A: They are the same. The FDA-approved Pfizer-BioNTech product COMIRNATY (COVID-19 Vaccine, mRNA) and the FDA authorized Pfizer-BioNTech COVID-19 Vaccine under EUA have the same formulation and can be used interchangeably to provide the COVID-19 vaccination series without presenting any safety or effectiveness concerns. Therefore, providers can use doses distributed under EUA to administer the vaccination series as if the doses were the licensed vaccine. For purposes of administration, doses distributed under the EUA are interchangeable with the licensed doses. The Vaccine Information Fact Sheet for Recipients and Caregivers provides additional information about both the approved and authorized vaccine. (Source: Q&A for COMIRNATY (COVID-19 Vaccine mRNA) | FDA)
Q: Will the emergency use authorization (EUA) for Pfizer-BioNTech COVID-19 Vaccine remain in effect
after the approval?
A: Yes. The EUA remains in effect for the two dose primary series in individuals 12 years of and older and as a third primary dose for individuals 12 years of age and older who have been determined to have certain kinds of immunocompromise. Additionally, the FDA authorized the vaccine for emergency use to allow for a single booster dose administered at least 6 months after completion of the vaccination primary series in certain populations. (Source: https://www.fda.gov/vaccines-blood-biologics/qa-comirnaty-covid-19-vaccine-mrna)
Q. If I received one manufacturer for Dose 1, can I receive a different manufacturer for Dose 2 and be considered complete? Ex: Dose 1 was Moderna, but can Dose 2 be Pfizer/COMIRNATY?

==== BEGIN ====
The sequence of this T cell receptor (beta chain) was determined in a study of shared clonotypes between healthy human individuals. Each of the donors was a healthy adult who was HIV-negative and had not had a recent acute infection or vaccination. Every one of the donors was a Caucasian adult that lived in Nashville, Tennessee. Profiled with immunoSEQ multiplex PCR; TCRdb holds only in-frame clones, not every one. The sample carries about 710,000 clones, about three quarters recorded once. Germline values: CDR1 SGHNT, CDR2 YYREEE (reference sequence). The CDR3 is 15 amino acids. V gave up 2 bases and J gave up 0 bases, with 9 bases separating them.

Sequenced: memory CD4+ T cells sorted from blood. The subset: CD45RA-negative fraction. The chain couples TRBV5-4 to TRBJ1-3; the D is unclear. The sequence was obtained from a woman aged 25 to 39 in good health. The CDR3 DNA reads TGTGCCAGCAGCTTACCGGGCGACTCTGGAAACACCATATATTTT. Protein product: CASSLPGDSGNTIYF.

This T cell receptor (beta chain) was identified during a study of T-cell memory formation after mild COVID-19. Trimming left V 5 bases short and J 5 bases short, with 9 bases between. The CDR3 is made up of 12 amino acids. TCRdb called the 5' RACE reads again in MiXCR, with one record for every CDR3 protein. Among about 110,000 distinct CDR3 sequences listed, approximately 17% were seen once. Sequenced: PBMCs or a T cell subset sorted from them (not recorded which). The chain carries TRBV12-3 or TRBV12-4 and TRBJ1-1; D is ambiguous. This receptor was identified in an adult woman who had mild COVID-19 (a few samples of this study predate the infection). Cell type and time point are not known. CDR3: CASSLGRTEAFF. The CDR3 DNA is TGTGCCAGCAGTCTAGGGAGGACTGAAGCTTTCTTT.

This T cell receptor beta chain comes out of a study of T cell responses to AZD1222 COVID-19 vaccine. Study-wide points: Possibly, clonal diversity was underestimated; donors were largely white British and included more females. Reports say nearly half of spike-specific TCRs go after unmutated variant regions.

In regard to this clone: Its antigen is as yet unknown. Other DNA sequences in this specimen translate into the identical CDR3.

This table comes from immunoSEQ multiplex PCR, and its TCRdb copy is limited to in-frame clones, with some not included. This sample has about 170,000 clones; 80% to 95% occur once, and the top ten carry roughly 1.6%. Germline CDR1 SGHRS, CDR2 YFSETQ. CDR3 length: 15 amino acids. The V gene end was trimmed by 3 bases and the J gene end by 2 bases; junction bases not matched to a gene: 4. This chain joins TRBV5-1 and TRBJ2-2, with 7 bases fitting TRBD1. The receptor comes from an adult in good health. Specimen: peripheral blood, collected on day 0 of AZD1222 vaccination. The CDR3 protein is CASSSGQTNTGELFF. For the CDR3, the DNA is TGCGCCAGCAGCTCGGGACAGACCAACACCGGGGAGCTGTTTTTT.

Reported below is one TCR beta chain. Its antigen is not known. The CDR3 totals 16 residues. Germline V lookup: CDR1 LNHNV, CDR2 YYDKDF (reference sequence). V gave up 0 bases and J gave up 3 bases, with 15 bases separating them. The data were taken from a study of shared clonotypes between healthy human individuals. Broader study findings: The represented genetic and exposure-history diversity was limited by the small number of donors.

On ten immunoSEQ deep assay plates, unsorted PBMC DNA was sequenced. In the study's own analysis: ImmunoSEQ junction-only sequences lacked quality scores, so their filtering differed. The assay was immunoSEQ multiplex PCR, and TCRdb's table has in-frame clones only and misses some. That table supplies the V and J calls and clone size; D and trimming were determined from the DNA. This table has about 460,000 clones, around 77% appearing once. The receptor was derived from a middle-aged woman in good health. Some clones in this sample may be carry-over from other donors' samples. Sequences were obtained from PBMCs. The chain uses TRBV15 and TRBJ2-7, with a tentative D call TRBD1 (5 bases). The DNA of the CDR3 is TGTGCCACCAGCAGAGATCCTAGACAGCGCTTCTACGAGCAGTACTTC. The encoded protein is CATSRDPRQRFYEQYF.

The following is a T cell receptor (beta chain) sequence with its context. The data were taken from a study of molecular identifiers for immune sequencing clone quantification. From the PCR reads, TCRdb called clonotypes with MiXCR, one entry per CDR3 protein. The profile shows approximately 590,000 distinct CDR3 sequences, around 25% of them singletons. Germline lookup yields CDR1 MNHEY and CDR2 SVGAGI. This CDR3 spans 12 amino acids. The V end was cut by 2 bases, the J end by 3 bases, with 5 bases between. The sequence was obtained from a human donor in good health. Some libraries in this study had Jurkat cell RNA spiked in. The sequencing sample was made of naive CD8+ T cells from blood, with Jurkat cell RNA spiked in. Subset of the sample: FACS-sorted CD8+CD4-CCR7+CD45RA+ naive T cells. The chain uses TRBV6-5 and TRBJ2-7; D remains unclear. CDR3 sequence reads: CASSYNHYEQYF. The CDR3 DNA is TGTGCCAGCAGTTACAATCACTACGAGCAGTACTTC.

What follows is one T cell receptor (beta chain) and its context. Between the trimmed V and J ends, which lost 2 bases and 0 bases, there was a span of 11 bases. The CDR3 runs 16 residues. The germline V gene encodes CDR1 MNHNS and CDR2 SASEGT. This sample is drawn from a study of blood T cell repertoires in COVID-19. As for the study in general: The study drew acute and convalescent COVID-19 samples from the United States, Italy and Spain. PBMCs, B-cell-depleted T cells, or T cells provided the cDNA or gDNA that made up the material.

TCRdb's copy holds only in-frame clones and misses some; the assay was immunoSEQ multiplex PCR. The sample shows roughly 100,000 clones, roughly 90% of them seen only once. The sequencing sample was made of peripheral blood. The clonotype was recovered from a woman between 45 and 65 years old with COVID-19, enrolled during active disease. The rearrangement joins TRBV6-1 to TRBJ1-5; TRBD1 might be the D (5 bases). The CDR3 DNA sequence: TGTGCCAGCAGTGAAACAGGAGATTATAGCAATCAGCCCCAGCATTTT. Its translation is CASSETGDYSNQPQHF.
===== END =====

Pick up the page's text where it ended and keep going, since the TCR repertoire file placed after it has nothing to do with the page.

A. Yes, Mixing the vaccines will result in a completed/compliant series. It is recommended to make EVERY EFFORT to immunize the patient with the same product, when giving a series. There is little to no safety data to support the use of mixed series. It is in the patient’s interest to receive a single manufacturer for their vaccination series to ensure the best response (as has been studied to date). A VAERS report should be completed if a mixed series is performed for any reason. Reference the following website for the latest information as recommendations have been changing with each CDC Advisory Committee on Immunization Practices (ACIP) meeting: https://www.cdc.gov/vaccines/covid-19/clinical-considerations/covid- 19-vaccines us.html. The following is a useful poster on deviations: https://www.cdc.gov/vaccines/covid-19/downloads/covid19-vaccine-errors-deviations- poster.pdf
Q. Are the COVID-19 vaccines rigorously tested?
A. Yes. Clinical trials are evaluating investigational COVID-19 vaccines in tens of thousands of study participants to generate the scientific data and other information needed by FDA to determine safety and effectiveness. These clinical trials are being conducted according to the rigorous standards set forth by the FDA. (Source: Emergency Use Authorization for Vaccines Explained | FDA)
Q. How is it that COVID-19 vaccines have been developed so quickly?
A. In public health emergencies, such as a pandemic, the development process may be atypical. Efforts to speed vaccine development to address the ongoing COVID-19 pandemic have not sacrificed scientific standards, integrity of the vaccine review process, or safety. Recognizing the urgent need for safe and effective vaccines, the FDA is utilizing its various authorities and expertise to facilitate the expeditious development and availability of vaccines that have met the agency’s rigorous and science-based standards for quality, safety, and effectiveness. Early in a public health crisis, FDA provides clear communication to the pharmaceutical industry pertaining to the scientific data and information needed to ensure development of vaccines and works quickly to provide advice on their proposed development plans and assessment of the data that are generated.
(Source: Emergency Use Authorization for Vaccines Explained | FDA)
Q. What are the plans for continued monitoring of COVID-19 vaccines authorized by FDA for emergency